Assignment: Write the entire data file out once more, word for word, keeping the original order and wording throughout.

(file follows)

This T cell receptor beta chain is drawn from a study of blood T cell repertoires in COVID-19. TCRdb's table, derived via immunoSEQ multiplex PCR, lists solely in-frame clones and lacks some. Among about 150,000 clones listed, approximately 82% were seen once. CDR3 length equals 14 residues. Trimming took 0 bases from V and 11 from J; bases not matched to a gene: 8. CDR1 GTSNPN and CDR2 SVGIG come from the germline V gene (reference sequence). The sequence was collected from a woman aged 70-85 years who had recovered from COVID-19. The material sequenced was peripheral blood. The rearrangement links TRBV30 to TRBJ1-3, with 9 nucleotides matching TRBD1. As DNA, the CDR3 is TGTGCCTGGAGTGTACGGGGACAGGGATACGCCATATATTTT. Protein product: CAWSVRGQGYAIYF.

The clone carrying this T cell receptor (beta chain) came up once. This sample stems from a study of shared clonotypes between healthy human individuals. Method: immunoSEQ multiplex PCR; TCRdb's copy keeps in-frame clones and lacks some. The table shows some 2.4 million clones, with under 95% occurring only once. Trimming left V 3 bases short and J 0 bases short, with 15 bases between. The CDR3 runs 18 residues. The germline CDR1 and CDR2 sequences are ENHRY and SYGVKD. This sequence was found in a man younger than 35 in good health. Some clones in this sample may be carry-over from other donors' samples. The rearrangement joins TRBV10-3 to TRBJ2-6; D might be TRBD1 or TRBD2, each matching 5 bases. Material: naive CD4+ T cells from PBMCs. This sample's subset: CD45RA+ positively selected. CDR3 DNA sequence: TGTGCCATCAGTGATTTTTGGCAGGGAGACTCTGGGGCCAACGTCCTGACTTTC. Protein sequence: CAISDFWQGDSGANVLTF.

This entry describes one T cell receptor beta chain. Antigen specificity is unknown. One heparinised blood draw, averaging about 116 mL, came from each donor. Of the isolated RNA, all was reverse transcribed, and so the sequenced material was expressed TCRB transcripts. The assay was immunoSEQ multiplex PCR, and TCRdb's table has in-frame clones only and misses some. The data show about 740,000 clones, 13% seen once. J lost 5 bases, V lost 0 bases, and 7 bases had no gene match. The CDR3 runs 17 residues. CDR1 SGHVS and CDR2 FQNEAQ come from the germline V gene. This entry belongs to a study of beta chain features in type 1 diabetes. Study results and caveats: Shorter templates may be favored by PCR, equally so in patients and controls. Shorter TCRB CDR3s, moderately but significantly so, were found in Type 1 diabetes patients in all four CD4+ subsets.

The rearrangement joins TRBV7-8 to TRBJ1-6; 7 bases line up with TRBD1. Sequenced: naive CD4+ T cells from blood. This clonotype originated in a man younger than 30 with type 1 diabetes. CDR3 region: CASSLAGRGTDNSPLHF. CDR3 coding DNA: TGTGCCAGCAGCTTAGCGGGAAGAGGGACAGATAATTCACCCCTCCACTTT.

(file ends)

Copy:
This T cell receptor beta chain is drawn from a study of blood T cell repertoires in COVID-19. TCRdb's table, derived via immunoSEQ multiplex PCR, lists solely in-frame clones and lacks some. Among about 150,000 clones listed, approximately 82% were seen once. CDR3 length equals 14 residues. Trimming took 0 bases from V and 11 from J; bases not matched to a gene: 8. CDR1 GTSNPN and CDR2 SVGIG come from the germline V gene (reference sequence). The sequence was collected from a woman aged 70-85 years who had recovered from COVID-19. The material sequenced was peripheral blood. The rearrangement links TRBV30 to TRBJ1-3, with 9 nucleotides matching TRBD1. As DNA, the CDR3 is TGTGCCTGGAGTGTACGGGGACAGGGATACGCCATATATTTT. Protein product: CAWSVRGQGYAIYF.

The clone carrying this T cell receptor (beta chain) came up once. This sample stems from a study of shared clonotypes between healthy human individuals. Method: immunoSEQ multiplex PCR; TCRdb's copy keeps in-frame clones and lacks some. The table shows some 2.4 million clones, with under 95% occurring only once. Trimming left V 3 bases short and J 0 bases short, with 15 bases between. The CDR3 runs 18 residues. The germline CDR1 and CDR2 sequences are ENHRY and SYGVKD. This sequence was found in a man younger than 35 in good health. Some clones in this sample may be carry-over from other donors' samples. The rearrangement joins TRBV10-3 to TRBJ2-6; D might be TRBD1 or TRBD2, each matching 5 bases. Material: naive CD4+ T cells from PBMCs. This sample's subset: CD45RA+ positively selected. CDR3 DNA sequence: TGTGCCATCAGTGATTTTTGGCAGGGAGACTCTGGGGCCAACGTCCTGACTTTC. Protein sequence: CAISDFWQGDSGANVLTF.

This entry describes one T cell receptor beta chain. Antigen specificity is unknown. One heparinised blood draw, averaging about 116 mL, came from each donor. Of the isolated RNA, all was reverse transcribed, and so the sequenced material was expressed TCRB transcripts. The assay was immunoSEQ multiplex PCR, and TCRdb's table has in-frame clones only and misses some. The data show about 740,000 clones, 13% seen once. J lost 5 bases, V lost 0 bases, and 7 bases had no gene match. The CDR3 runs 17 residues. CDR1 SGHVS and CDR2 FQNEAQ come from the germline V gene. This entry belongs to a study of beta chain features in type 1 diabetes. Study results and caveats: Shorter templates may be favored by PCR, equally so in patients and controls. Shorter TCRB CDR3s, moderately but significantly so, were found in Type 1 diabetes patients in all four CD4+ subsets.

The rearrangement joins TRBV7-8 to TRBJ1-6; 7 bases line up with TRBD1. Sequenced: naive CD4+ T cells from blood. This clonotype originated in a man younger than 30 with type 1 diabetes. CDR3 region: CASSLAGRGTDNSPLHF. CDR3 coding DNA: TGTGCCAGCAGCTTAGCGGGAAGAGGGACAGATAATTCACCCCTCCACTTT.